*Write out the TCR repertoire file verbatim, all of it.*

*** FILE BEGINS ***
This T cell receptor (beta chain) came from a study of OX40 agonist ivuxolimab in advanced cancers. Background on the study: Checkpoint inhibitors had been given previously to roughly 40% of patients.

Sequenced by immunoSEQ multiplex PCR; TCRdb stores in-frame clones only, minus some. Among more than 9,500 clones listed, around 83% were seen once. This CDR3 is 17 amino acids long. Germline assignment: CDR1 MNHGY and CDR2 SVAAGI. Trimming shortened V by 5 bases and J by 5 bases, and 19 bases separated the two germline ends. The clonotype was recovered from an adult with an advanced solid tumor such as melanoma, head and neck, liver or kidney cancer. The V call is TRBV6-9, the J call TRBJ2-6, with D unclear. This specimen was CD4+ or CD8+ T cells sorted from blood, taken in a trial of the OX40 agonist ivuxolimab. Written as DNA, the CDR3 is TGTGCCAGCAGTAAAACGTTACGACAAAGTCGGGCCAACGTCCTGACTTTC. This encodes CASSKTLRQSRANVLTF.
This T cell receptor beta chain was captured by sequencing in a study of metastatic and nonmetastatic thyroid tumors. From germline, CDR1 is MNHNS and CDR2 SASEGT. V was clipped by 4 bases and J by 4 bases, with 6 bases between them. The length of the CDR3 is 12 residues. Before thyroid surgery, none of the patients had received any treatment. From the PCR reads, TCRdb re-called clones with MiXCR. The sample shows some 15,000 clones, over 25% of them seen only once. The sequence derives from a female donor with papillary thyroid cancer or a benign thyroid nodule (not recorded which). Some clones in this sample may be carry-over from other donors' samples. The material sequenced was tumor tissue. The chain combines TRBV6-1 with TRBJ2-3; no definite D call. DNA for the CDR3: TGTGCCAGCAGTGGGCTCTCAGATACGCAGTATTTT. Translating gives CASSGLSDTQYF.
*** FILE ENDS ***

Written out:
This T cell receptor (beta chain) came from a study of OX40 agonist ivuxolimab in advanced cancers. Background on the study: Checkpoint inhibitors had been given previously to roughly 40% of patients.

Sequenced by immunoSEQ multiplex PCR; TCRdb stores in-frame clones only, minus some. Among more than 9,500 clones listed, around 83% were seen once. This CDR3 is 17 amino acids long. Germline assignment: CDR1 MNHGY and CDR2 SVAAGI. Trimming shortened V by 5 bases and J by 5 bases, and 19 bases separated the two germline ends. The clonotype was recovered from an adult with an advanced solid tumor such as melanoma, head and neck, liver or kidney cancer. The V call is TRBV6-9, the J call TRBJ2-6, with D unclear. This specimen was CD4+ or CD8+ T cells sorted from blood, taken in a trial of the OX40 agonist ivuxolimab. Written as DNA, the CDR3 is TGTGCCAGCAGTAAAACGTTACGACAAAGTCGGGCCAACGTCCTGACTTTC. This encodes CASSKTLRQSRANVLTF.
This T cell receptor beta chain was captured by sequencing in a study of metastatic and nonmetastatic thyroid tumors. From germline, CDR1 is MNHNS and CDR2 SASEGT. V was clipped by 4 bases and J by 4 bases, with 6 bases between them. The length of the CDR3 is 12 residues. Before thyroid surgery, none of the patients had received any treatment. From the PCR reads, TCRdb re-called clones with MiXCR. The sample shows some 15,000 clones, over 25% of them seen only once. The sequence derives from a female donor with papillary thyroid cancer or a benign thyroid nodule (not recorded which). Some clones in this sample may be carry-over from other donors' samples. The material sequenced was tumor tissue. The chain combines TRBV6-1 with TRBJ2-3; no definite D call. DNA for the CDR3: TGTGCCAGCAGTGGGCTCTCAGATACGCAGTATTTT. Translating gives CASSGLSDTQYF.